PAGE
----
What has produced the most obvious human phenotypic variations over the course of the past 100,000 years? Current thinking suggests that we are naked apes that spread across the world from an origin in Africa, modern humans have been subject to natural selection for different patterns of pigmentation and other minor genetic changes that set various human populations apart in terms of their superficial appearance.

In contrast to Asimov's vision of a phenotypically diverse future human population, Larry Niven's novel Ringworld suggested that about a thousand years in our future, due to easy travel, all of the original distinctive varieties of humans will have exchanged their genes and the people of Earth will have become a rather homogenous phenotypic mixture resulting from the recombination of all humanity's genes. When I first read the Foundation Trilogy it was in the form of paperback editions of the novels as published by Avon. I found the human figures depicted in the cover art on those editions puzzling and disturbing. For decades, with those Avon Foundation novels on my book shelf, I guessed that maybe the artist imagined an efficient gene mixing process for the people of Asimov's Galactic Empire...with no need for protection from Earth's equatorial sun light, maybe humanity in the future had mostly lost its dark pigmentation. What I found disturbing in those cover illustrations was that the depicted people seemed somehow alien.

I've been imagining that the people of Hemmal are all lightly pigmented. The "false" Buld from Hemmal (such as Parthney) are intended to travel to Earth and function as Interventionist agents in England or English-speaking nations. However, the Buld Clan originated as a group of Genesaunts who traveled between the many human-settled worlds of the galactic core. There needs to be significant diversity in Buld appearance spanning the full range of phenotypic diversity as found among Earthlings. When Parthney leaves Hemmal he travels to the nearby world Oib and meets some Buld who, in contrast to the inhabitants of Hemmal, were not intentionally designed to be genetically similar to the Earthlings who call themselves Englishmen. What should such Buld look like? Surely some of the humans on Oib must be more darkly pigmented than the pale folk of Hemmal.

There is some evidence that darkly pigmented human skin has evolved as an adaptation of "naked apes" to strong sunlight. If proto-human apes with light skin and dark hair were originally taken away from Earth about 7 million years ago and domesticated by the pek on worlds such as Hemmal then what would the first humans have looked like? Would phenotypic traits such as hair and skin pigmentation of the early Buld depend on the specific planetary environment where the first humans were crafted by the pek or would the artificial cultural conditions imposed by the pek be unlikely to constrain phenotypic variable such as skin pigmentation?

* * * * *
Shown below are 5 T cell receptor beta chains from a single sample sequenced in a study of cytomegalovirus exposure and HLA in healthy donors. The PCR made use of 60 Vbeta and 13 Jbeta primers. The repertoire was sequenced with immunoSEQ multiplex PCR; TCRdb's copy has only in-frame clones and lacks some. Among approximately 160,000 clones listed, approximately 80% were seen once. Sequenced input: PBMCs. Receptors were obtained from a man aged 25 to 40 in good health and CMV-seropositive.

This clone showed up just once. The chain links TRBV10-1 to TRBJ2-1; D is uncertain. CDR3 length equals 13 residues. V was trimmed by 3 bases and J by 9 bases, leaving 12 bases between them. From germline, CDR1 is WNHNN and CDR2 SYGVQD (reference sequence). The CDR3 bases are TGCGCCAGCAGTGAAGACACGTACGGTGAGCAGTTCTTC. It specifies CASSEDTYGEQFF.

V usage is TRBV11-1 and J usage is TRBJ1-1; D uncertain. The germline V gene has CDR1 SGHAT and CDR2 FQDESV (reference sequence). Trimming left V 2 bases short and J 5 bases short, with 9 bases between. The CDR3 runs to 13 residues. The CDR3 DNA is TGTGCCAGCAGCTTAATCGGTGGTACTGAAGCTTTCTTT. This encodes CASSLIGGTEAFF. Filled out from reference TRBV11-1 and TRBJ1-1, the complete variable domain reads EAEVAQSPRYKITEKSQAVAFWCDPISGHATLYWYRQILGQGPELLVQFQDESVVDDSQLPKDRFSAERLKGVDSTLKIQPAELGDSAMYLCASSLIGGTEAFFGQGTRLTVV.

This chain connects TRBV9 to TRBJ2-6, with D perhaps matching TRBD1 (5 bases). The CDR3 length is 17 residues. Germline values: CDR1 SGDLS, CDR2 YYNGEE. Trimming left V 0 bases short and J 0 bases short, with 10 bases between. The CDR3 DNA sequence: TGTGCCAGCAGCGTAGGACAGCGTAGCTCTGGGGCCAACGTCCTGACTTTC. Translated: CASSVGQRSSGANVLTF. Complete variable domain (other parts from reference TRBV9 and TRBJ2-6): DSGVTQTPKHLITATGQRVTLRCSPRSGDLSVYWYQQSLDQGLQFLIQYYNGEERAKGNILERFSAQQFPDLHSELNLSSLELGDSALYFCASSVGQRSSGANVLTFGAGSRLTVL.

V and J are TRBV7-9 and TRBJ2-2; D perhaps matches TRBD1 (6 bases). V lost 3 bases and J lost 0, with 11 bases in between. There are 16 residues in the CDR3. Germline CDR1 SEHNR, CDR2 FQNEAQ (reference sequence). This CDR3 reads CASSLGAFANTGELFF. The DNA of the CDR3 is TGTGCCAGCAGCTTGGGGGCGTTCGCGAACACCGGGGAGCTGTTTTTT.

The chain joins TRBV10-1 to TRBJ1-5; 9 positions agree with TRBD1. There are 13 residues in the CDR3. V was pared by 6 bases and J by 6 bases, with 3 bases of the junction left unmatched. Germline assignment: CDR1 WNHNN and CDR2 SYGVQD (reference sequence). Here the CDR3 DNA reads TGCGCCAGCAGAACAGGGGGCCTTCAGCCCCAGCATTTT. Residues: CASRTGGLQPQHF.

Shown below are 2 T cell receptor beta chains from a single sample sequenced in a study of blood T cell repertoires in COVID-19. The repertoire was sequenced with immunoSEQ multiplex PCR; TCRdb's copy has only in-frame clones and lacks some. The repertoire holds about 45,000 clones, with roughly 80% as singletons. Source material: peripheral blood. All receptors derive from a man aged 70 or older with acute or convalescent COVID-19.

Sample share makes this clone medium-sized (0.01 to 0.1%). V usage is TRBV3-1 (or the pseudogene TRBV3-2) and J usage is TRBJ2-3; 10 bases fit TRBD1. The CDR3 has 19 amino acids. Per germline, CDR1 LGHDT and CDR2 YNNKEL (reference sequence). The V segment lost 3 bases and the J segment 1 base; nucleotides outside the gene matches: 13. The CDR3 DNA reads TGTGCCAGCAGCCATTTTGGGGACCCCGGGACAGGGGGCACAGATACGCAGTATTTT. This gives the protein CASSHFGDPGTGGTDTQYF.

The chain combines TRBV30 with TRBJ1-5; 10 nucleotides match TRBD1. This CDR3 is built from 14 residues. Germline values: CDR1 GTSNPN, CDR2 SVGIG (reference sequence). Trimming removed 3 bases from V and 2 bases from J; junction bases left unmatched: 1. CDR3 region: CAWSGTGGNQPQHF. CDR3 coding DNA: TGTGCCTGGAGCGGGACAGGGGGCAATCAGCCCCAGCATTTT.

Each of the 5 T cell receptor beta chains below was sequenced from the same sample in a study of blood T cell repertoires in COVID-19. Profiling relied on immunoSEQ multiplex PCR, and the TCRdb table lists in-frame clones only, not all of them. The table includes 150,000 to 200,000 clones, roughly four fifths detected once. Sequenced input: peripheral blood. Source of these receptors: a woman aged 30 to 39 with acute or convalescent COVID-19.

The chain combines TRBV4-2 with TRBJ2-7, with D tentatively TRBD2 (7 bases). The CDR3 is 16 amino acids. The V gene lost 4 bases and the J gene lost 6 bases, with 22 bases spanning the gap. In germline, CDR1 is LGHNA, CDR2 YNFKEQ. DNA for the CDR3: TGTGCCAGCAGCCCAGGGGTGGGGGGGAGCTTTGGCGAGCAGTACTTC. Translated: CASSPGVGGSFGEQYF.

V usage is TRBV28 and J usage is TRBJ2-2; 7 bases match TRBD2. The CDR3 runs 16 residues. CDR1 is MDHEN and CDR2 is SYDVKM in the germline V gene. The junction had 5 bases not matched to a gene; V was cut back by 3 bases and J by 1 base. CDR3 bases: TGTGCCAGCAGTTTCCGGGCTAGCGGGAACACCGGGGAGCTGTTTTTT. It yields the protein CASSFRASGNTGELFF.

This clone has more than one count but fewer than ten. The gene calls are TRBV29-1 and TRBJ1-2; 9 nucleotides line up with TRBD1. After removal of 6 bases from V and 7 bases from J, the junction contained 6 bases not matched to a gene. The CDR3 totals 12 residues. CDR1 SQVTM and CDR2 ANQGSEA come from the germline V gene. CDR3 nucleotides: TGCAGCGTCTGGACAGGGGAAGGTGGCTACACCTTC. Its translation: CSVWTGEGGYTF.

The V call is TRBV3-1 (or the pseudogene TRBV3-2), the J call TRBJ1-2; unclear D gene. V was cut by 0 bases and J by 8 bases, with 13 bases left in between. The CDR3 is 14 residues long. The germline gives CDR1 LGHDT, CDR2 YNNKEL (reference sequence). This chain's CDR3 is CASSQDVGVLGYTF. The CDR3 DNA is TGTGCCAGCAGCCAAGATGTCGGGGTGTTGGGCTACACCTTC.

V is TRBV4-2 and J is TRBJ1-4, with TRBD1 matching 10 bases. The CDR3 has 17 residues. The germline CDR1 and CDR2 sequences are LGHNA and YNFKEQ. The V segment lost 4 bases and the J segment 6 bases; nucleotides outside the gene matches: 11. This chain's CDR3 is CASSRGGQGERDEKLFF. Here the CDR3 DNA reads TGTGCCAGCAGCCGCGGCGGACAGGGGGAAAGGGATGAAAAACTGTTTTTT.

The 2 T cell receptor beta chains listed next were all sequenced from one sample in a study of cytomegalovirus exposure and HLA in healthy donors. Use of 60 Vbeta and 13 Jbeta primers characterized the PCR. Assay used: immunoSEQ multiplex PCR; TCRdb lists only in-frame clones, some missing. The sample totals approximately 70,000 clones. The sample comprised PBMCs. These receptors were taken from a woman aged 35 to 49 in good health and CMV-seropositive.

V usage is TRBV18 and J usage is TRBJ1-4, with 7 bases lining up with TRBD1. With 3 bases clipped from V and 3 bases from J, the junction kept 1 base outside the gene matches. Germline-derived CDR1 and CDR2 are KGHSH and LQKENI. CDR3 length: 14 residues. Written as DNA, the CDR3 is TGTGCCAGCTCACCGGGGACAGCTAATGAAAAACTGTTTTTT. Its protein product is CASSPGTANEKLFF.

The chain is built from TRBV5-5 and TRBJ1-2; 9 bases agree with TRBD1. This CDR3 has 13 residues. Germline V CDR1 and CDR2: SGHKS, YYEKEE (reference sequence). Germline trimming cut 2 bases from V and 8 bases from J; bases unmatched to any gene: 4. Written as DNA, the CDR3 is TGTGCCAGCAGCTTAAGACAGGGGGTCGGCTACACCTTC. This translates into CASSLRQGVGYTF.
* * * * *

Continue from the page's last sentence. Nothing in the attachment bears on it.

Food - another environmental wild card
On Earth, human evolution has been constrained by the need to obtain food from natural sources. What might happen to human evolution under conditions where people had an artificial source of food?

Back when Asimov was dreaming up the first Foundation stories it was hard to imagine how it might be possible to feed a large world population. And what about feeding people in spaceships or space stations where you can't easily grow natural food plants?

Asimov developed the idea that it might become possible (and efficient) to grow large amounts of yeast and process those cultured cells into food for billions of people. In Prelude to Foundation, this idea of manufactured food was developed extensively as an aspect of the strange culture that Hari Seldon finds in the "Mycogen Sector" of Trantor. For the proper development of Psychohistory, it is important that Seldon experience the cultural diversity of the various sectors of Trantor. Asimov depicted the people of Mycogen as being masters of manufacturing palatable synthetic food in their underground factories. Given sufficiently advanced technology, just how exotic might synthetic food become in the future?

Reginal the bothet, Parthney and Muchlo